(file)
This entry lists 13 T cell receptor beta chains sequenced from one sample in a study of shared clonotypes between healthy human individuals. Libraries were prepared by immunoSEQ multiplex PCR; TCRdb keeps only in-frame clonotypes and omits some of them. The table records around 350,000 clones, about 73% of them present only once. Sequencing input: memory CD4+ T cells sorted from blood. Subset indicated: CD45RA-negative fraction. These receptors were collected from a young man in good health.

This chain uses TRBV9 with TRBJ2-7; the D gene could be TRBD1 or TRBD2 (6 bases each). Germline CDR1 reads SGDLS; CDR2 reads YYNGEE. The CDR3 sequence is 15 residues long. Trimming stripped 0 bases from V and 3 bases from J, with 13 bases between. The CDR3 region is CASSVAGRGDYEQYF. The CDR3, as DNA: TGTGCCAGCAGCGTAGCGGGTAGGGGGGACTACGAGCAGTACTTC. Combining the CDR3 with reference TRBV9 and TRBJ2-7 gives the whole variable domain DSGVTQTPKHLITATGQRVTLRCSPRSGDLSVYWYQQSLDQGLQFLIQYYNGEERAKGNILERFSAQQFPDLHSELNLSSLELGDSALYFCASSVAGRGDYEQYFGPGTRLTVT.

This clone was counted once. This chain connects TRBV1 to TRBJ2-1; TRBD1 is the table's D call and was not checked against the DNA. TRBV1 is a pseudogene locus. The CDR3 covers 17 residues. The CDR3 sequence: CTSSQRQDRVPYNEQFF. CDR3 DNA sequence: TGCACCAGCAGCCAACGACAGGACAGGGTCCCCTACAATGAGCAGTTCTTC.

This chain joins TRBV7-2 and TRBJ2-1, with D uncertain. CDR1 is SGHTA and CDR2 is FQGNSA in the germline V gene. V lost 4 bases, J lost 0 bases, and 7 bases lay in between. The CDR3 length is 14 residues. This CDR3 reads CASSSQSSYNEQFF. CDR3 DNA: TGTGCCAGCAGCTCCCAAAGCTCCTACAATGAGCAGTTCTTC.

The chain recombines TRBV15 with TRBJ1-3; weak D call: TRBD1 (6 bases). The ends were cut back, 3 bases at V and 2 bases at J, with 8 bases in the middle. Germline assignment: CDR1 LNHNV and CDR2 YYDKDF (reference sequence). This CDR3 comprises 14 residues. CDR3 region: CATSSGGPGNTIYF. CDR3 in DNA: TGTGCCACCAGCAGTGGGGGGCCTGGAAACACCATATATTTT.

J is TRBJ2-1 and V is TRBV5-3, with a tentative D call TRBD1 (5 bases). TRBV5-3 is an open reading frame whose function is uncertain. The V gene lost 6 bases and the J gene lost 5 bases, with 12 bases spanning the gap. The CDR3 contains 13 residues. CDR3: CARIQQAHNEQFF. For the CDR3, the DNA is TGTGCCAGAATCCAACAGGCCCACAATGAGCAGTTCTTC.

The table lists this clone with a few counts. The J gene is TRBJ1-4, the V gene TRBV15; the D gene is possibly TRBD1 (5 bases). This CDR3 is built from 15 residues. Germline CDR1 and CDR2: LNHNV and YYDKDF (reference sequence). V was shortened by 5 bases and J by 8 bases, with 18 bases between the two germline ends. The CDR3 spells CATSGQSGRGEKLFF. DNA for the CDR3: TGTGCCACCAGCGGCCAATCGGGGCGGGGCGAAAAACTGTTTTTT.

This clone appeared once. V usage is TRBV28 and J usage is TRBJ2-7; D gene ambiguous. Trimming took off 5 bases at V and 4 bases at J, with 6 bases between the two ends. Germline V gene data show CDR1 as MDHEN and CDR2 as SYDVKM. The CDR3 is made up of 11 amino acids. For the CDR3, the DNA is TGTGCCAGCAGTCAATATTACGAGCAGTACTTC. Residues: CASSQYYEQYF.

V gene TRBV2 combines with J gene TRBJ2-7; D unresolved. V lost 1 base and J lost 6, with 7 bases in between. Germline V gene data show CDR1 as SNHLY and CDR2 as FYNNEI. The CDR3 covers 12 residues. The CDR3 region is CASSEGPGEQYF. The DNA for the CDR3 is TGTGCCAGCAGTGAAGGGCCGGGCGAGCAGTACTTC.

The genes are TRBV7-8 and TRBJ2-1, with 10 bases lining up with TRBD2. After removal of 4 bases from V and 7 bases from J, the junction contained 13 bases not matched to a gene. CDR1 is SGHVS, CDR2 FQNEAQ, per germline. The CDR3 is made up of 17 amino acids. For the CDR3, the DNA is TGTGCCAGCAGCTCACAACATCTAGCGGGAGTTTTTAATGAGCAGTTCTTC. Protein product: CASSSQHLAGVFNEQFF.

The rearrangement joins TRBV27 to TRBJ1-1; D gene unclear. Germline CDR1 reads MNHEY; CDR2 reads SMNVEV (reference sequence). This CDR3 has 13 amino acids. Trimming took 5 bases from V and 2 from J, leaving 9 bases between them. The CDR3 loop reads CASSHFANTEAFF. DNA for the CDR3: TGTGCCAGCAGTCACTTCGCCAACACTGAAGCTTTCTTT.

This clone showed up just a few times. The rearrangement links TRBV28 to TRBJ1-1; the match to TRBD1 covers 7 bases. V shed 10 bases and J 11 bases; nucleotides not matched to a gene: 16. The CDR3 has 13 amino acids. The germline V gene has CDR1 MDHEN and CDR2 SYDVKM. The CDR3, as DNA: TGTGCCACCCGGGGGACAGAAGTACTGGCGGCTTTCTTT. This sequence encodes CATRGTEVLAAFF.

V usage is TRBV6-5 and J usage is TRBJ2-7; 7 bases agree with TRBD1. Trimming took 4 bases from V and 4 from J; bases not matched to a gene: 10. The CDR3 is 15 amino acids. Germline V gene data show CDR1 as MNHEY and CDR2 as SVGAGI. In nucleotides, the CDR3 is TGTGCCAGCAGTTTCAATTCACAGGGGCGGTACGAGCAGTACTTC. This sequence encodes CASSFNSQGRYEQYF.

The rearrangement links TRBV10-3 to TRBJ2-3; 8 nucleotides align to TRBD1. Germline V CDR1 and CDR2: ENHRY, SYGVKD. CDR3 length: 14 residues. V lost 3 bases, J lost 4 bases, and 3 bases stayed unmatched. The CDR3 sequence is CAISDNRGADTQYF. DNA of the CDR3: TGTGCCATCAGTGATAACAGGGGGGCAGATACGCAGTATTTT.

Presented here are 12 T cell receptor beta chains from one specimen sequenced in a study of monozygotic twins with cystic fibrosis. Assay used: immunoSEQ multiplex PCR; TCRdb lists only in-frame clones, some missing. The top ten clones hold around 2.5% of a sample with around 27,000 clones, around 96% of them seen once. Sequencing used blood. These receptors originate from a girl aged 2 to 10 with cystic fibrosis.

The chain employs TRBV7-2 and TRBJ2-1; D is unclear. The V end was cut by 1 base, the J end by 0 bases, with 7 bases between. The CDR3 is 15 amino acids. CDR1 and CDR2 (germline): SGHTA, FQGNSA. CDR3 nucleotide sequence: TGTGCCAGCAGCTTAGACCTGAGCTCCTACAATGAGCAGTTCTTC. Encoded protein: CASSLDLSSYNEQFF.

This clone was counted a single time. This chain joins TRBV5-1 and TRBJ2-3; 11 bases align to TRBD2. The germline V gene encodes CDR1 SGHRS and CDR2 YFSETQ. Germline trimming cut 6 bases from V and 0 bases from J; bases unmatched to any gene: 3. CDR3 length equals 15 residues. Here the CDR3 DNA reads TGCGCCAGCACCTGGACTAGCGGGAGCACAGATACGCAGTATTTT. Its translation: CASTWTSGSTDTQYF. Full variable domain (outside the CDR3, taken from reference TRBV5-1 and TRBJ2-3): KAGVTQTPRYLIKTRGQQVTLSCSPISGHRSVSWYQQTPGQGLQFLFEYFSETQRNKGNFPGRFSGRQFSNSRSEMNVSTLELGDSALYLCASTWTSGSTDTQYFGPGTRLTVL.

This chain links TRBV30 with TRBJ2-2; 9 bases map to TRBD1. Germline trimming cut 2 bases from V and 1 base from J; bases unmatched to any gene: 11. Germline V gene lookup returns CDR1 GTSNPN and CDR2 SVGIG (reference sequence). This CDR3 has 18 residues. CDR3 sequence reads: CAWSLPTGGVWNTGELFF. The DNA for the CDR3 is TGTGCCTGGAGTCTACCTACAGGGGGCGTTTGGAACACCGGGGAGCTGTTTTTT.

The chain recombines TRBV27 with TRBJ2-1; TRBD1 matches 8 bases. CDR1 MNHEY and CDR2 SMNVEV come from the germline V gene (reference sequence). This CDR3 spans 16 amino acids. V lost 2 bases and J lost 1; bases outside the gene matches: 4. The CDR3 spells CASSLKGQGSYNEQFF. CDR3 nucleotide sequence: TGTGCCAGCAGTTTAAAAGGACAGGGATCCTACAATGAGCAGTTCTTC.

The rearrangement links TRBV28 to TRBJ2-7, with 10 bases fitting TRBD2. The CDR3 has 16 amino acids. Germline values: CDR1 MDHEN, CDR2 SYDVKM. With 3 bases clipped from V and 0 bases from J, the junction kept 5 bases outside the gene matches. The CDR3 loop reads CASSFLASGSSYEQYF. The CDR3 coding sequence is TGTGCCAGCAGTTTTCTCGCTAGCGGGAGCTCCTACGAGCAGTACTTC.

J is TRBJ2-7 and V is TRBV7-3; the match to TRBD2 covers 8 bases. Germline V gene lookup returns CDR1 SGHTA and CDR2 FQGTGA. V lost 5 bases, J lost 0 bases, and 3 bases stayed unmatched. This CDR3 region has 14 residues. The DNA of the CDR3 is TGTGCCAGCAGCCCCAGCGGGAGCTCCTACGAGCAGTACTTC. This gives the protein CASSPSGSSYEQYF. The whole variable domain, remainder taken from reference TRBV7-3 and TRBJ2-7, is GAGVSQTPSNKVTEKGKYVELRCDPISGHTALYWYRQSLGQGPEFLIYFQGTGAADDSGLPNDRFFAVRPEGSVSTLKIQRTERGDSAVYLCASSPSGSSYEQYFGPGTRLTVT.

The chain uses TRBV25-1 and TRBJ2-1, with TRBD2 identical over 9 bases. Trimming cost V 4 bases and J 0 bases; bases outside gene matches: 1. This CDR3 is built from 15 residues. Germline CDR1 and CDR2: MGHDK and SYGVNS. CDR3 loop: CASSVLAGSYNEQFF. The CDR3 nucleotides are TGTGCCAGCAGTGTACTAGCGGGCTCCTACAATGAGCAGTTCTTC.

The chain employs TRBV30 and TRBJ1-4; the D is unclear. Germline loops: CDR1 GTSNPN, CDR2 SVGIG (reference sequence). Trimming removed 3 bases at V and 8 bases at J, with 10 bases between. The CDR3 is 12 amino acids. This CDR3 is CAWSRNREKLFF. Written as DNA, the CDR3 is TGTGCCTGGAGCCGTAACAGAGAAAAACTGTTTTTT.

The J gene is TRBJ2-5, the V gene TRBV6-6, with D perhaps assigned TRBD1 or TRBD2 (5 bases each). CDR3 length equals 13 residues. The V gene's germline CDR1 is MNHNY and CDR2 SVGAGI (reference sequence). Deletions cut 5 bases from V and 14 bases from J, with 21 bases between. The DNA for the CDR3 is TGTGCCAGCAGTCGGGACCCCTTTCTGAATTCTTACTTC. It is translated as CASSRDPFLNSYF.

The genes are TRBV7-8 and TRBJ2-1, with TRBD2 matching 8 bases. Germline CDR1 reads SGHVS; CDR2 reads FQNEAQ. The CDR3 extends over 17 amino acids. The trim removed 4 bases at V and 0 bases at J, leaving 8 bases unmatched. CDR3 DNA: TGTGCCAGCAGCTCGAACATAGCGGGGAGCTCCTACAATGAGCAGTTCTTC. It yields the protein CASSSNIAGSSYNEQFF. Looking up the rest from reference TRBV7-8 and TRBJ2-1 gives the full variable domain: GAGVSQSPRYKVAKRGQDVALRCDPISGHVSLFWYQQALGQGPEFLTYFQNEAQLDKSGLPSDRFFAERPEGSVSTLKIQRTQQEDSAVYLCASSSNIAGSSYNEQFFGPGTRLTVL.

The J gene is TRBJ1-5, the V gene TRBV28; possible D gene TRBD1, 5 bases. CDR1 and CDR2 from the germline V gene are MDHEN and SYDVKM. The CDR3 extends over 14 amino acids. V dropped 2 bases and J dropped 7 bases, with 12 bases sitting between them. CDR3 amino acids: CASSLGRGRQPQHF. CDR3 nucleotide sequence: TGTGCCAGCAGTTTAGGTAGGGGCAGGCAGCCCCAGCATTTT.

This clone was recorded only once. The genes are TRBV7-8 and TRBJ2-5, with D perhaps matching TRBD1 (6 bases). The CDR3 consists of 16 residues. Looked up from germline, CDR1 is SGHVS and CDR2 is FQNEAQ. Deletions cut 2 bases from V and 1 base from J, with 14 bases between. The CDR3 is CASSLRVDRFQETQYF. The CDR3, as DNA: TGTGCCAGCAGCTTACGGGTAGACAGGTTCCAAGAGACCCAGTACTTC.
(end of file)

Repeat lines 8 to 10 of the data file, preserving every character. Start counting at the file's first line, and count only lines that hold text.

This clone appeared once. V usage is TRBV28 and J usage is TRBJ2-7; D gene ambiguous. Trimming took off 5 bases at V and 4 bases at J, with 6 bases between the two ends. Germline V gene data show CDR1 as MDHEN and CDR2 as SYDVKM. The CDR3 is made up of 11 amino acids. For the CDR3, the DNA is TGTGCCAGCAGTCAATATTACGAGCAGTACTTC. Residues: CASSQYYEQYF.

V gene TRBV2 combines with J gene TRBJ2-7; D unresolved. V lost 1 base and J lost 6, with 7 bases in between. Germline V gene data show CDR1 as SNHLY and CDR2 as FYNNEI. The CDR3 covers 12 residues. The CDR3 region is CASSEGPGEQYF. The DNA for the CDR3 is TGTGCCAGCAGTGAAGGGCCGGGCGAGCAGTACTTC.

The genes are TRBV7-8 and TRBJ2-1, with 10 bases lining up with TRBD2. After removal of 4 bases from V and 7 bases from J, the junction contained 13 bases not matched to a gene. CDR1 is SGHVS, CDR2 FQNEAQ, per germline. The CDR3 is made up of 17 amino acids. For the CDR3, the DNA is TGTGCCAGCAGCTCACAACATCTAGCGGGAGTTTTTAATGAGCAGTTCTTC. Protein product: CASSSQHLAGVFNEQFF.